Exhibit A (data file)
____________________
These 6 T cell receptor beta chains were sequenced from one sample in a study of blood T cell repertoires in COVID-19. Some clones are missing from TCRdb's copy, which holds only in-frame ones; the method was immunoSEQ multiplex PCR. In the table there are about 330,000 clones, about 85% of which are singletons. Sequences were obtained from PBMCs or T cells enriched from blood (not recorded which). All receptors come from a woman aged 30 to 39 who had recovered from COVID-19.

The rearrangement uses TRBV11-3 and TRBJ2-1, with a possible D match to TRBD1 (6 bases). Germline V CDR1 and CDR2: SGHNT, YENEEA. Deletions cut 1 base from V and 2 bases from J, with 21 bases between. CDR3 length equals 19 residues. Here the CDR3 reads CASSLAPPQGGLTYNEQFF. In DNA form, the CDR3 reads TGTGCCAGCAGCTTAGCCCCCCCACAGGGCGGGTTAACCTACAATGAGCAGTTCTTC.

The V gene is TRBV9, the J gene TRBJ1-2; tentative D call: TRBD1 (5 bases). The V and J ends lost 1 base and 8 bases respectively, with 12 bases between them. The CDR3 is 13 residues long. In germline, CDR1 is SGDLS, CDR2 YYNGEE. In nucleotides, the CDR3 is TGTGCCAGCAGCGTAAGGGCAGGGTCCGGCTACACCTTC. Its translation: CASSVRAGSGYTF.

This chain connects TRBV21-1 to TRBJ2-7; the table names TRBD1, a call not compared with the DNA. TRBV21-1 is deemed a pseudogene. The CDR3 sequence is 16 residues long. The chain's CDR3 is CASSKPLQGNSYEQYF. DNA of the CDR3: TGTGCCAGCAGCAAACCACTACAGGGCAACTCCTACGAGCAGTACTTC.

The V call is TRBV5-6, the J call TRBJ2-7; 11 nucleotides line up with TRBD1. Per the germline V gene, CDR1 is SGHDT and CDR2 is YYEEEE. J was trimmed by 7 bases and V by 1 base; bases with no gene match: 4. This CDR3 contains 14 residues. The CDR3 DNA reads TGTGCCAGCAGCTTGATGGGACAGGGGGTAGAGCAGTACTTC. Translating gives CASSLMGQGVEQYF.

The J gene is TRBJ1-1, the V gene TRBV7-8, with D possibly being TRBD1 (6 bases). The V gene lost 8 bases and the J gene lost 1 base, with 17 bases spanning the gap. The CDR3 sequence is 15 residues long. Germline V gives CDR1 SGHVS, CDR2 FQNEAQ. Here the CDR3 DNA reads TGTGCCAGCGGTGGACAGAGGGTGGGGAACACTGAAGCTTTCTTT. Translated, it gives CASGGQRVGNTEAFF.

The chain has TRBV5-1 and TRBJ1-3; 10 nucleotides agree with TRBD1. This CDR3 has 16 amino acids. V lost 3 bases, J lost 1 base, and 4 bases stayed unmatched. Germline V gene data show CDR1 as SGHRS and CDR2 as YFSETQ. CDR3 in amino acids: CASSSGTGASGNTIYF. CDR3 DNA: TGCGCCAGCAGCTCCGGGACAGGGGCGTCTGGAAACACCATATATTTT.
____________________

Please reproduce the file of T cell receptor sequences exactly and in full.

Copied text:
These 6 T cell receptor beta chains were sequenced from one sample in a study of blood T cell repertoires in COVID-19. Some clones are missing from TCRdb's copy, which holds only in-frame ones; the method was immunoSEQ multiplex PCR. In the table there are about 330,000 clones, about 85% of which are singletons. Sequences were obtained from PBMCs or T cells enriched from blood (not recorded which). All receptors come from a woman aged 30 to 39 who had recovered from COVID-19.

The rearrangement uses TRBV11-3 and TRBJ2-1, with a possible D match to TRBD1 (6 bases). Germline V CDR1 and CDR2: SGHNT, YENEEA. Deletions cut 1 base from V and 2 bases from J, with 21 bases between. CDR3 length equals 19 residues. Here the CDR3 reads CASSLAPPQGGLTYNEQFF. In DNA form, the CDR3 reads TGTGCCAGCAGCTTAGCCCCCCCACAGGGCGGGTTAACCTACAATGAGCAGTTCTTC.

The V gene is TRBV9, the J gene TRBJ1-2; tentative D call: TRBD1 (5 bases). The V and J ends lost 1 base and 8 bases respectively, with 12 bases between them. The CDR3 is 13 residues long. In germline, CDR1 is SGDLS, CDR2 YYNGEE. In nucleotides, the CDR3 is TGTGCCAGCAGCGTAAGGGCAGGGTCCGGCTACACCTTC. Its translation: CASSVRAGSGYTF.

This chain connects TRBV21-1 to TRBJ2-7; the table names TRBD1, a call not compared with the DNA. TRBV21-1 is deemed a pseudogene. The CDR3 sequence is 16 residues long. The chain's CDR3 is CASSKPLQGNSYEQYF. DNA of the CDR3: TGTGCCAGCAGCAAACCACTACAGGGCAACTCCTACGAGCAGTACTTC.

The V call is TRBV5-6, the J call TRBJ2-7; 11 nucleotides line up with TRBD1. Per the germline V gene, CDR1 is SGHDT and CDR2 is YYEEEE. J was trimmed by 7 bases and V by 1 base; bases with no gene match: 4. This CDR3 contains 14 residues. The CDR3 DNA reads TGTGCCAGCAGCTTGATGGGACAGGGGGTAGAGCAGTACTTC. Translating gives CASSLMGQGVEQYF.

The J gene is TRBJ1-1, the V gene TRBV7-8, with D possibly being TRBD1 (6 bases). The V gene lost 8 bases and the J gene lost 1 base, with 17 bases spanning the gap. The CDR3 sequence is 15 residues long. Germline V gives CDR1 SGHVS, CDR2 FQNEAQ. Here the CDR3 DNA reads TGTGCCAGCGGTGGACAGAGGGTGGGGAACACTGAAGCTTTCTTT. Translated, it gives CASGGQRVGNTEAFF.

The chain has TRBV5-1 and TRBJ1-3; 10 nucleotides agree with TRBD1. This CDR3 has 16 amino acids. V lost 3 bases, J lost 1 base, and 4 bases stayed unmatched. Germline V gene data show CDR1 as SGHRS and CDR2 as YFSETQ. CDR3 in amino acids: CASSSGTGASGNTIYF. CDR3 DNA: TGCGCCAGCAGCTCCGGGACAGGGGCGTCTGGAAACACCATATATTTT.